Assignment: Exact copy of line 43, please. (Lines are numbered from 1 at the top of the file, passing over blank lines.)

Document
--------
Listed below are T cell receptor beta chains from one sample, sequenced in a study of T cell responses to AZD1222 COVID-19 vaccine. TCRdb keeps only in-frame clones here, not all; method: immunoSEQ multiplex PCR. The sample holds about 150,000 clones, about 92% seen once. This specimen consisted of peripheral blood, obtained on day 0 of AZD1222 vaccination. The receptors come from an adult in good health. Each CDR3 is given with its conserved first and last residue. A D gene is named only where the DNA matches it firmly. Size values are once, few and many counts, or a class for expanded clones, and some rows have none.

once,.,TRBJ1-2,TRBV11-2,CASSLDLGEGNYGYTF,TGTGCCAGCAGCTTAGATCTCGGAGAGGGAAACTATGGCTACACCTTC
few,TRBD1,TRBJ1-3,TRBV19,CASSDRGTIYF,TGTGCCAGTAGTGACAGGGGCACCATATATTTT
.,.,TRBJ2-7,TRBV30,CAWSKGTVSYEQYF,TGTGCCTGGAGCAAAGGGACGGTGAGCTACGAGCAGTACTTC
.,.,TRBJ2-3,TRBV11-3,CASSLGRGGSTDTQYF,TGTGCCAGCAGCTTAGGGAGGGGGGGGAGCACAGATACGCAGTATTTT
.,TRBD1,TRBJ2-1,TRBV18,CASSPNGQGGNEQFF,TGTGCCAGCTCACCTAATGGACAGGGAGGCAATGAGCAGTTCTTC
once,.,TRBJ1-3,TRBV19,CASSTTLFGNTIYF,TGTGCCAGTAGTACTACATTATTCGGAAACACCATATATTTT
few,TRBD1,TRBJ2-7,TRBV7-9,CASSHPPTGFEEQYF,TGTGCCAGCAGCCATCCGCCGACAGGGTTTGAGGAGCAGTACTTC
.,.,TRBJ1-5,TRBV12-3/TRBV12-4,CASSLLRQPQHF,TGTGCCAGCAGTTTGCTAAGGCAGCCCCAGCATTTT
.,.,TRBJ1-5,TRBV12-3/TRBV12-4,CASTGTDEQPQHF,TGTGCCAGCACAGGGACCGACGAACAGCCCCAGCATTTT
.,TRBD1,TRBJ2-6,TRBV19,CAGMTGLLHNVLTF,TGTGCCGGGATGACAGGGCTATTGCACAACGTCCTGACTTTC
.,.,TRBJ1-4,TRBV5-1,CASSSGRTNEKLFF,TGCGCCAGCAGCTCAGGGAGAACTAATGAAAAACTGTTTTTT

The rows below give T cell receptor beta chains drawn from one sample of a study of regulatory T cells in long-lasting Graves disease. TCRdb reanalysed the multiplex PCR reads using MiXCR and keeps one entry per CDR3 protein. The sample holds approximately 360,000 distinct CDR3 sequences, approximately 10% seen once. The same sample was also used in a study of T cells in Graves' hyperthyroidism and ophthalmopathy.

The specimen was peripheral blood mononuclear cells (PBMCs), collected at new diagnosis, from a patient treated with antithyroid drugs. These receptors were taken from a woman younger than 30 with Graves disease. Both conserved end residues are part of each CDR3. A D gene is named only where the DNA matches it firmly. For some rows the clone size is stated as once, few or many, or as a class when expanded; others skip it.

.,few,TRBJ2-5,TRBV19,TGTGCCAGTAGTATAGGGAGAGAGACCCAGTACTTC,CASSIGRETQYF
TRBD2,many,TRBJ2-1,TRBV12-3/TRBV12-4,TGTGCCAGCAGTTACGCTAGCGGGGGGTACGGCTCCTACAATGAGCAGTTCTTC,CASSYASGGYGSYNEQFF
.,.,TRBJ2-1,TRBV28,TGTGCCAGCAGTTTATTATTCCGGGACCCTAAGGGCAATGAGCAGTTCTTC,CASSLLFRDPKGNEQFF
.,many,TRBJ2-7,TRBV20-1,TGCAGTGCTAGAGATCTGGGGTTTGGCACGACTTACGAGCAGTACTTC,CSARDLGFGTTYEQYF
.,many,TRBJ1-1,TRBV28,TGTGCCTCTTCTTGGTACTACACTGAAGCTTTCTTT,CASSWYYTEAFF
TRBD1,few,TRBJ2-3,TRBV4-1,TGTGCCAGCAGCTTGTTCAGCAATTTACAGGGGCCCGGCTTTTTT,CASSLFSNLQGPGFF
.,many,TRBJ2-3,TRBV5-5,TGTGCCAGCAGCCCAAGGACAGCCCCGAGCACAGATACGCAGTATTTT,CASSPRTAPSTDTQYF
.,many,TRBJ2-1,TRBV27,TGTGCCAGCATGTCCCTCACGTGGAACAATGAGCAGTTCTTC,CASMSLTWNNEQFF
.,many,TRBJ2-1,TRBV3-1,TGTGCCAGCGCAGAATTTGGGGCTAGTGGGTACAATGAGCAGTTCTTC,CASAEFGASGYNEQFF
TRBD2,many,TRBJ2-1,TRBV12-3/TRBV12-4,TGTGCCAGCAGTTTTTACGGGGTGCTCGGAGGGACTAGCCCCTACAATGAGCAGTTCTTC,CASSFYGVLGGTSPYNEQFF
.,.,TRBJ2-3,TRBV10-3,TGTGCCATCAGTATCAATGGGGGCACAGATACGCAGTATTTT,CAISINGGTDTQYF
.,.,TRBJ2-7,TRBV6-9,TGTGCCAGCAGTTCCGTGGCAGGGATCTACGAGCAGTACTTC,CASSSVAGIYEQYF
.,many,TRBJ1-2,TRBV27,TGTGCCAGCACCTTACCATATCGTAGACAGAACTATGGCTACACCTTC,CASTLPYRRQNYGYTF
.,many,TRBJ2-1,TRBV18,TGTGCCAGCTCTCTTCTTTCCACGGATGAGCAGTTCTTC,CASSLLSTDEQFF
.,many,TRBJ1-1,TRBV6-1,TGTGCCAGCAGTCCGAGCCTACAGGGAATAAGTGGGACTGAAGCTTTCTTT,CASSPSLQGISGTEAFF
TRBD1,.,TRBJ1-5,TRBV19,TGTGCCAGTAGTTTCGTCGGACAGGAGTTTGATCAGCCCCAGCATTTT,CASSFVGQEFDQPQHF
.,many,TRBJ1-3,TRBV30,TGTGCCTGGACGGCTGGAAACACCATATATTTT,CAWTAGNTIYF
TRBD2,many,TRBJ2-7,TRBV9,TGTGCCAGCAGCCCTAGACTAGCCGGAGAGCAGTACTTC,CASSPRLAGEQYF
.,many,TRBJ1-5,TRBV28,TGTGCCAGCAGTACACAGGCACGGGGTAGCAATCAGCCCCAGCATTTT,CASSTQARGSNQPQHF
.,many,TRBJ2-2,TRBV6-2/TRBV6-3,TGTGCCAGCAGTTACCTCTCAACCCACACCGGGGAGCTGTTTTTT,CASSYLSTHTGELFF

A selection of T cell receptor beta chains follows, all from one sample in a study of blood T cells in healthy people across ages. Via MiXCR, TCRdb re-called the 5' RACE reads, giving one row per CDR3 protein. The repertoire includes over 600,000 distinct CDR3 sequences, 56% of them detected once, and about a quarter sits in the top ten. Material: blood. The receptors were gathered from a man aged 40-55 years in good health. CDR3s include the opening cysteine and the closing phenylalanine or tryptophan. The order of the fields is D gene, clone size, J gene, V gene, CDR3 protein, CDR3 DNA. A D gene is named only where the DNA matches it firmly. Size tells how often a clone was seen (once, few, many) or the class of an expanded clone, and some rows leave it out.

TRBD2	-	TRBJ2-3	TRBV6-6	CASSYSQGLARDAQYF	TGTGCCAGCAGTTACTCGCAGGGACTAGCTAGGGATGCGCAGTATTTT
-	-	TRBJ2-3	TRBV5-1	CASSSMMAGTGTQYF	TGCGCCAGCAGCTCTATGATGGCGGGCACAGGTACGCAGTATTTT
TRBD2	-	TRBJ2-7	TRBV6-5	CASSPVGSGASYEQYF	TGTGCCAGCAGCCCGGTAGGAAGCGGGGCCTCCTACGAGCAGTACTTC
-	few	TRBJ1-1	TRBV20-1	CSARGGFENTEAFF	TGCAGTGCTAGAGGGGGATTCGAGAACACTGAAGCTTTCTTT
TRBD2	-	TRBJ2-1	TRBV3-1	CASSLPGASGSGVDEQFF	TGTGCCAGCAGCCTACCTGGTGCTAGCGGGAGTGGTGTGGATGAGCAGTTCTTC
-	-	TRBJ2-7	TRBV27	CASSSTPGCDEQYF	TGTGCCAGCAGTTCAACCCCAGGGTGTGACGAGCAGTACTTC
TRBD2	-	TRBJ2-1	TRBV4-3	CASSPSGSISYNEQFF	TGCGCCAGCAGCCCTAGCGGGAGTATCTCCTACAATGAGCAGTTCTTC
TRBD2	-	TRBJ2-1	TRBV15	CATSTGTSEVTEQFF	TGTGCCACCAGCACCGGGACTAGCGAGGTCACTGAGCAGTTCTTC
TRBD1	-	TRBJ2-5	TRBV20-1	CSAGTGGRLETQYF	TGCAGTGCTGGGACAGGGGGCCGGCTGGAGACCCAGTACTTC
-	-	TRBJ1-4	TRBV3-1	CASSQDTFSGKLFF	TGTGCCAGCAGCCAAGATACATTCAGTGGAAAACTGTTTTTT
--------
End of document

TRBD2	-	TRBJ2-1	TRBV15	CATSTGTSEVTEQFF	TGTGCCACCAGCACCGGGACTAGCGAGGTCACTGAGCAGTTCTTC